Sen-Sgt Tritton says some of those door knocks haunt police officers. Each man on the ground comes up with their own way to deal with the situation.
"The way I get through those things is think of it as a job. You can't put your mind into the thoughts of that person before they passed, or their family.
"You sort of dehumanise them. Some people might get upset when they watch the news and they see police standing around, they'll be smiling, because it's the only way we can get through it.
"Taking ourselves away from it, it is a very upsetting thing, you should never think that the police who are there aren't upset, it's just, you have got to find something away from the job to talk about.
"You wouldn't get through five years of doing the job, let alone a full career if, for every person, you put yourself too much in there. You have to create a bit of a barrier, otherwise it will build up on you."
He says being in a family full of cops and having a wife who is a nurse has helped him work through what he sees daily.
"It's a bit different when you go home and talk to your family and let yourself empathise, but if you've got a good network to talk to, I'm very lucky, because I've got a wife who's a nurse and I'm the fifth of my family who is in the police. My father and two sisters, as well as a brother-in-law, so when we're talking, I know that they actually know what I'm going through. It's not just an empty sympathy. Unless you've experienced it, you're just trying your best to empathise with someone."
Although he has coped throughout his career, he can't help but wonder when he will be affected by it.
"I haven't had any affects of PTSD, but it's unfortunately one of those things you're always wondering, 'when is it going to get me? It must be coming around, is it this job?'
"You see so many colleagues and people fall to the black dog (depression), it's always in the shadow.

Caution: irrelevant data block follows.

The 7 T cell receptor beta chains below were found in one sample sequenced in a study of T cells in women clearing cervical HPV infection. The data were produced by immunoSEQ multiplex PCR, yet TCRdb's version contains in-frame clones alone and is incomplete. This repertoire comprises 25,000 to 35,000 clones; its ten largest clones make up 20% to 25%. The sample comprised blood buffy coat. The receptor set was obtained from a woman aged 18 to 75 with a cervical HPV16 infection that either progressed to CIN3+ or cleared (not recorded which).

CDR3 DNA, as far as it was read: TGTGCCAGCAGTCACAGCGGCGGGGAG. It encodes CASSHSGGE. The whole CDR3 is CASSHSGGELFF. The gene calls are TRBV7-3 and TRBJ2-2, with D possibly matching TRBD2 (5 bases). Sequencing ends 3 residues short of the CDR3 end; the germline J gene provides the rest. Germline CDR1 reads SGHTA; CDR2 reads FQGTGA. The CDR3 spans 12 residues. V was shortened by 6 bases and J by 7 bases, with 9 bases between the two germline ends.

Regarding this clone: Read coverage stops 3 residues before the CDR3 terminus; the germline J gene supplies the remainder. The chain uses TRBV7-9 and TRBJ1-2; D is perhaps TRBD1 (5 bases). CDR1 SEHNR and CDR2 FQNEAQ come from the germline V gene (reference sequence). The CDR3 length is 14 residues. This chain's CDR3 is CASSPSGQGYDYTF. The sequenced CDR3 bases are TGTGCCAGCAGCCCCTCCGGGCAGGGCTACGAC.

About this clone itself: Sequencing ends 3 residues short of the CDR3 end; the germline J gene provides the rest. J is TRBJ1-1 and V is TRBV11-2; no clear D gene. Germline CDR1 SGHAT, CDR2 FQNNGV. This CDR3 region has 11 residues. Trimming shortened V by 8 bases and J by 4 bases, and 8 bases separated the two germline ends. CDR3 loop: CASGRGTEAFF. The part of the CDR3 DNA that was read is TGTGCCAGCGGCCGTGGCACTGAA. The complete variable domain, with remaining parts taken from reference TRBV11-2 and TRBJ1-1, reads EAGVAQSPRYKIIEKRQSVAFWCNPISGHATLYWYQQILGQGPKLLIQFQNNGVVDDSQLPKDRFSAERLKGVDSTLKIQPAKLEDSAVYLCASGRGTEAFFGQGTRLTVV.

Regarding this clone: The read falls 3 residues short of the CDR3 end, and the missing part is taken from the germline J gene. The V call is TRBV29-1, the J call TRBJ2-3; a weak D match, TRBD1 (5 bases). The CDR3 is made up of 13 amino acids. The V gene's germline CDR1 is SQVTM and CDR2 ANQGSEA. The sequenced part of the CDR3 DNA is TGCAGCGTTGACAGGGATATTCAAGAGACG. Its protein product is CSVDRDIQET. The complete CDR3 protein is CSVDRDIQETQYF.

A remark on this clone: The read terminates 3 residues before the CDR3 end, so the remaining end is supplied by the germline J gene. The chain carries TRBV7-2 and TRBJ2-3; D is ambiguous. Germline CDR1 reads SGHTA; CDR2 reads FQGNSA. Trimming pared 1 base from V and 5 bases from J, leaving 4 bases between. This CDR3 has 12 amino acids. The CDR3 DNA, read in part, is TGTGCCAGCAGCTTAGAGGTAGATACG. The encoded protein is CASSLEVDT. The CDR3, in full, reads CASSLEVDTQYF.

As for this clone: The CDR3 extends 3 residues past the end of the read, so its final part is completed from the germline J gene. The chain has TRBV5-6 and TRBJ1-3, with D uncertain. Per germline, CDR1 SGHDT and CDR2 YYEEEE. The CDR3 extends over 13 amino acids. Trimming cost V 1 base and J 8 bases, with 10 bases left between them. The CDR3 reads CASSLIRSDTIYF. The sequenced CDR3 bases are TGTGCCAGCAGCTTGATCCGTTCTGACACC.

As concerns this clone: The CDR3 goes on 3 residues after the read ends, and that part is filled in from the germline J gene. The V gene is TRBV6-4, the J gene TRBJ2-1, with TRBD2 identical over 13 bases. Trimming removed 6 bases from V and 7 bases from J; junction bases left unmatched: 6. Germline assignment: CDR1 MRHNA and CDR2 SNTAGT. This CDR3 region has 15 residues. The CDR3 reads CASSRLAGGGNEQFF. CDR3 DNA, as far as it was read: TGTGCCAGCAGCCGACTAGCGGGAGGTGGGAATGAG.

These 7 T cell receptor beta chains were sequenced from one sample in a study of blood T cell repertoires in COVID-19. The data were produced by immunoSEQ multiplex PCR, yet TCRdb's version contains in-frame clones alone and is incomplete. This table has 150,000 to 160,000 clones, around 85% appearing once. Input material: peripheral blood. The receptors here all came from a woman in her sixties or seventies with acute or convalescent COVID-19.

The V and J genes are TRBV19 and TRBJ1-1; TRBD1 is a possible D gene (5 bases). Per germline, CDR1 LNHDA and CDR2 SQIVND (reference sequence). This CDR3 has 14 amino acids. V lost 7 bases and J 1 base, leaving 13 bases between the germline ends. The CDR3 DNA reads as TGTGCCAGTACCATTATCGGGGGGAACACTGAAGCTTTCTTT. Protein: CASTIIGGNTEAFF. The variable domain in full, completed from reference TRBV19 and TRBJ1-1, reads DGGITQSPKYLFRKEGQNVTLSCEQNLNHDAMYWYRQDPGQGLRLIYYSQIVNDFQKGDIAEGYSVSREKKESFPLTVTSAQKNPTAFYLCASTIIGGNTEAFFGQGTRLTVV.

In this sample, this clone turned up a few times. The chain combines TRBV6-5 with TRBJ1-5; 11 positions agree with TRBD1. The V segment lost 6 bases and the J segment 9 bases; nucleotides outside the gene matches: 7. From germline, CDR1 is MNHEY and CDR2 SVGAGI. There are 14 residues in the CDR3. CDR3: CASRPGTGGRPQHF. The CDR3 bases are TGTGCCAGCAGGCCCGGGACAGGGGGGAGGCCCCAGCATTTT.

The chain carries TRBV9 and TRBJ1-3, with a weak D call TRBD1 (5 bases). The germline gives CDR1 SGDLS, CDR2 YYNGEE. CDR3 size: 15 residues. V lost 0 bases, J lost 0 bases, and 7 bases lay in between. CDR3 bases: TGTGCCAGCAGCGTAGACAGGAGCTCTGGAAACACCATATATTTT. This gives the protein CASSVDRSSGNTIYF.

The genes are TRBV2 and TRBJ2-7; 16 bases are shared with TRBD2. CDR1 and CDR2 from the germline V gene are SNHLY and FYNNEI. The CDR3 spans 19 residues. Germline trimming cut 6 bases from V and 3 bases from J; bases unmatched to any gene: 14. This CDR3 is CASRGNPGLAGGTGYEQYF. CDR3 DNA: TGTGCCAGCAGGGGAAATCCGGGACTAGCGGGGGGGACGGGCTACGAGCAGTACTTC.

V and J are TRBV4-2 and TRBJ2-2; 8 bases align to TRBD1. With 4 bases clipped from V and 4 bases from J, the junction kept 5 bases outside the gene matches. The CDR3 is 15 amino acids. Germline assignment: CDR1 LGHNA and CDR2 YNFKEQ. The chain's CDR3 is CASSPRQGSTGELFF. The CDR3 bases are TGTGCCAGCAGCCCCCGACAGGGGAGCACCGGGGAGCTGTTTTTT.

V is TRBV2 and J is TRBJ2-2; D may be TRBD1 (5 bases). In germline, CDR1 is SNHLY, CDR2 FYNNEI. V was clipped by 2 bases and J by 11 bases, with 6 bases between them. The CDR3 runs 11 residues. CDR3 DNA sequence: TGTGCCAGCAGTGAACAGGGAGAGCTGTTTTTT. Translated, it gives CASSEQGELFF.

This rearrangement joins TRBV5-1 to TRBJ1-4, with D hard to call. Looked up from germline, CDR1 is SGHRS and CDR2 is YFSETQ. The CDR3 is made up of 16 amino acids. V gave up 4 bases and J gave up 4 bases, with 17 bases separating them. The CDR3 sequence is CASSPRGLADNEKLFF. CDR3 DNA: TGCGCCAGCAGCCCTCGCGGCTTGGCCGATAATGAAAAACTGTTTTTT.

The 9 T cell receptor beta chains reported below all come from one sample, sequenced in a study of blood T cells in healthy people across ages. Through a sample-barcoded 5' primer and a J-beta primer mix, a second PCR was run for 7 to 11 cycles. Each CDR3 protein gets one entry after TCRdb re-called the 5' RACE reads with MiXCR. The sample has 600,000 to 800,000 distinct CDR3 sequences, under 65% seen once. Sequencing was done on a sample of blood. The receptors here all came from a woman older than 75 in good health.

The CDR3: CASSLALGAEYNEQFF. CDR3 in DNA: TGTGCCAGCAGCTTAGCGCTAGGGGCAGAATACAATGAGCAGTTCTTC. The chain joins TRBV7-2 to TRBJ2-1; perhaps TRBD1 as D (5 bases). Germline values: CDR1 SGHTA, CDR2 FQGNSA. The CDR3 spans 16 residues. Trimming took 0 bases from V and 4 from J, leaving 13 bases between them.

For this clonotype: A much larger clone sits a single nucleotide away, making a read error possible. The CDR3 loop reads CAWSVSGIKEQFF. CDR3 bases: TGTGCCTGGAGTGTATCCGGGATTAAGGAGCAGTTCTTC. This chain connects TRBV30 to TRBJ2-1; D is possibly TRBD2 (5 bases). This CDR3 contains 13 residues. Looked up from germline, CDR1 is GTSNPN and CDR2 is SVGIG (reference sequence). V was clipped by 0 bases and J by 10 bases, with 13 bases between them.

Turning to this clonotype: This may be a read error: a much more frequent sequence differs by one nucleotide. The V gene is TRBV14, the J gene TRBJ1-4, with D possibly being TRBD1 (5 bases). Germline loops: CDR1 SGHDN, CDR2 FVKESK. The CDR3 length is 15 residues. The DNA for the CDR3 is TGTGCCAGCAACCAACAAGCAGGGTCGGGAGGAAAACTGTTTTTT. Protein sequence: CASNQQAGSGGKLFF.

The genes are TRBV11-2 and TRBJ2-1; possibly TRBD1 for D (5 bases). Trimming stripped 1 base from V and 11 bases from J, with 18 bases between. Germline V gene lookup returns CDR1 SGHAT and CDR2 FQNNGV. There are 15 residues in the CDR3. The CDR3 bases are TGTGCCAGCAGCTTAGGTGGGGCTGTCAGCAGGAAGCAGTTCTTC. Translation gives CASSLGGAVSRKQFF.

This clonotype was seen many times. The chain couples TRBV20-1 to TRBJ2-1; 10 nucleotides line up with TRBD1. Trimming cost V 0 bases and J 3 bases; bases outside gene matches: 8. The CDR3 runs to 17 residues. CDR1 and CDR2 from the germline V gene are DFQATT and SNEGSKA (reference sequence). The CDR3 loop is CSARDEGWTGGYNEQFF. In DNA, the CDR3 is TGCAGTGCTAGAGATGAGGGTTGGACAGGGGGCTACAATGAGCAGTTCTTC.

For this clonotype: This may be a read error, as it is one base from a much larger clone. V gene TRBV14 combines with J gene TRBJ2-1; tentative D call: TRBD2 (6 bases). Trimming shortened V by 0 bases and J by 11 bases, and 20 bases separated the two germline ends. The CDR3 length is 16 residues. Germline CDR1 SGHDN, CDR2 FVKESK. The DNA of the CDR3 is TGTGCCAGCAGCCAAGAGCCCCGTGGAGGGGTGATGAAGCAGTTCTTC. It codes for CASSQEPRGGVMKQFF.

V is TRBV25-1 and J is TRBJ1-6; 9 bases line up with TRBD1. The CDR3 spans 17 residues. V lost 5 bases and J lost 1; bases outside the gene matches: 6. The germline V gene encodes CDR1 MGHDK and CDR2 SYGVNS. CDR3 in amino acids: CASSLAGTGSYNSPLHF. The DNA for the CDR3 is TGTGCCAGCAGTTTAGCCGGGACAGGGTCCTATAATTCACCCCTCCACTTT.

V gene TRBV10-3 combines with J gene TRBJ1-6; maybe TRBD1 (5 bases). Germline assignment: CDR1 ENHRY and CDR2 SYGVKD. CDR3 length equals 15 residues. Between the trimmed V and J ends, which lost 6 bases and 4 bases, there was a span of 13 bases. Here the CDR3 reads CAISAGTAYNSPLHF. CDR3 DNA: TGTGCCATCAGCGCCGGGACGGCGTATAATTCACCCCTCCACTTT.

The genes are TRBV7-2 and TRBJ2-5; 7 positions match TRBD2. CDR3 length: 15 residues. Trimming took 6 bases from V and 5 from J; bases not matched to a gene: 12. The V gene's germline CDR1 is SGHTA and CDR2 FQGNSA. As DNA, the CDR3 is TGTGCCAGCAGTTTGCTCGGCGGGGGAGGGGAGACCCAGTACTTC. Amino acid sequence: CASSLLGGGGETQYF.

"You start to question yourself. Am I just cold, how come I haven't had issues with going to see this? But I know with myself, I've got a good network and have good resilience and mechanisms to deal with it.
"You always have to appreciate there is a lot of good. We come across the really bad side of society, but you have to get out there and be involved in volunteer things or whatever to make it worth what we do."
He's appealed to everyone to think about who their death would ruin, to think about the ripple effect.
"Drive to the conditions. Slow down. Give yourself distance. I think we take for granted our own driving ability and next thing you know people are in a situation where they are in a situation and can't get out of it, and we see the worst of that.
"On top of that then there are the people who are just completely reckless and treat the road like a theme park. They might do that everyday going home, but it just takes one accident and that's it.
"This year, we've had to go to some really sad situations and it's mounting on police. These additional fatalities we've gone to, it's tough."
Originally published as 'Unimaginable grief': Heartbreaking impact of road trauma